It’s Masters Week, which means the usual stories about how the super-low food prices are a reflection of Augusta National’s amber-frozen reverence for the past or some other old-timey malarkey like that. But once you get past the fact that secondary-market tickets to the Masters cost about as much as a wealthy person’s mortgage payment — especially with Tiger Woods back in the field for the first time since 2015 — the food prices once you get inside are indeed cheap. Eye-poppingly so:

For 10 bucks, you can get a cup of coffee and a sausage or chicken biscuit for breakfast ($3), a pimento-cheese sandwich and a domestic beer for lunch ($5.50) and then either another pimento-cheese sandwich, an egg-salad sandwich or chips/peanuts/cookies/caramel popcorn as a late-day snack ($1.50). That’s good eatin’ right there, a full day of it, especially when you compare it with what $10 will get you at other pro sports stadiums around the country:

Super Bowl LII (Minneapolis): One string cheese and one container of hummus with pretzels.

U.S. Bank Stadium (for Minnesota Vikings regular season game): One order of lemongrass meatballs.

PNC Park (Pittsburgh Pirates): One kielbasa grinder and an order of pierogies.

Nationals Park (Washington Nationals): One bottled water and one bottled soda.

Madison Square Garden (New York Knicks/New York Rangers): One order of La Esquina’s nachos con queso ($9.75).

Levi’s Stadium (San Francisco 49ers): Ice cream in a waffle cone ($9.50).

SunTrust Park (Atlanta Braves): One 24-ounce domestic beer.

There’s something about Georgia, however, or at least its non-baseball stadiums: Just down the road from Augusta in Atlanta, food prices at the new Mercedes-Benz Stadium are famously inexpensive. Ten bucks will get you a soft drink with unlimited refills ($2), a hot dog ($2), a slice of pizza ($3), an order of nachos ($3) and a belief-shaking bout of indigestion (free).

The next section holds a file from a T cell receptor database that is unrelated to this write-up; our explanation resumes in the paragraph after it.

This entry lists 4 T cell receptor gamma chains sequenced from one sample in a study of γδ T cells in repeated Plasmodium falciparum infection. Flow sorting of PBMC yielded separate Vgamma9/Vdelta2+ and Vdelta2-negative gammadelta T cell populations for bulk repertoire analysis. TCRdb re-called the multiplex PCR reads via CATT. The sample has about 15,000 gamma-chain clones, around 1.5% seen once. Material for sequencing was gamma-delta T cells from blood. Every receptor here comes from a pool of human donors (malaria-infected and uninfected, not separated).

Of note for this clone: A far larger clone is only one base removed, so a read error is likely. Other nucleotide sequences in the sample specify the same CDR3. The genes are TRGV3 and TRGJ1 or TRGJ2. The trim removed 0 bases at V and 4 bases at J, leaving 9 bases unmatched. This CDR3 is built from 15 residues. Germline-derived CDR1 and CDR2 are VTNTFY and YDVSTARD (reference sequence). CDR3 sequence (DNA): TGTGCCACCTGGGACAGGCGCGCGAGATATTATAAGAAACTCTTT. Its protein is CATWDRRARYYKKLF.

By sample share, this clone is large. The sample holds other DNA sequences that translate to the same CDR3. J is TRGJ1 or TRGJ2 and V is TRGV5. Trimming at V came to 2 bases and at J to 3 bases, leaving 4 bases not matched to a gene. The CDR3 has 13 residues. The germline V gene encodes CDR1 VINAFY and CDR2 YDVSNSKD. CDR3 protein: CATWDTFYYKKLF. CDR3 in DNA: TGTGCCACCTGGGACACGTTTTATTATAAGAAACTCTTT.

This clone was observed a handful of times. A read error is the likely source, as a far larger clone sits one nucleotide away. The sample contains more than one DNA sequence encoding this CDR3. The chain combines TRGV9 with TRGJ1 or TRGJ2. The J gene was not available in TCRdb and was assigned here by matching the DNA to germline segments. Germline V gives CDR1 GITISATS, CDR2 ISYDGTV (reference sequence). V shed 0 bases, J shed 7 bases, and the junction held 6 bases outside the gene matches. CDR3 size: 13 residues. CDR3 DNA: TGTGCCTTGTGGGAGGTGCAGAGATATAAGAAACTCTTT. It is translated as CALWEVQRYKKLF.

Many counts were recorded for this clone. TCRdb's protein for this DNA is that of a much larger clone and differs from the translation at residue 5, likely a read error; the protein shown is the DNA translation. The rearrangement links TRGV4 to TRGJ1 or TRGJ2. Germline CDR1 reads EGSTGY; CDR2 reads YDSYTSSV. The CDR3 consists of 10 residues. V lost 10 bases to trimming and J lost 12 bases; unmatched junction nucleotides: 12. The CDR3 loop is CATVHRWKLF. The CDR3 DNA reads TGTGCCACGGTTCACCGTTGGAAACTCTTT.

If you’re a big spender at Augusta and have, say, $30 in your pocket, look at the smorgasbord you can get:

Augusta National is not immune from inflation, however. This year, the price of the blueberry muffin, chips and peanuts all rose 50 cents.

But is the food at the Masters any good? In 2014, Golf Digest’s Stephen Hennessey tried a bunch of items on the menu and gave high marks to the pimento cheese sandwich, ham and cheese, and the peach ice cream sandwich while advising everyone to pass on the bar-b-que chicken sandwich.

About that pimento cheese sandwich: It’s a white bread sandwich spread with extra sharp cheddar cheese, Monterey Jack cheese, mayonnaise, cream cheese and pimentos and seems to be at least a little polarizing (especially to adherents of the egg-salad sandwich). The Chicago Tribune’s Teddy Greenstein last year compared it to “flavored cream cheese on a toasted bagel — except that the bagel is white bread and it’s not toasted.”

But at $1.50, who’s complaining?

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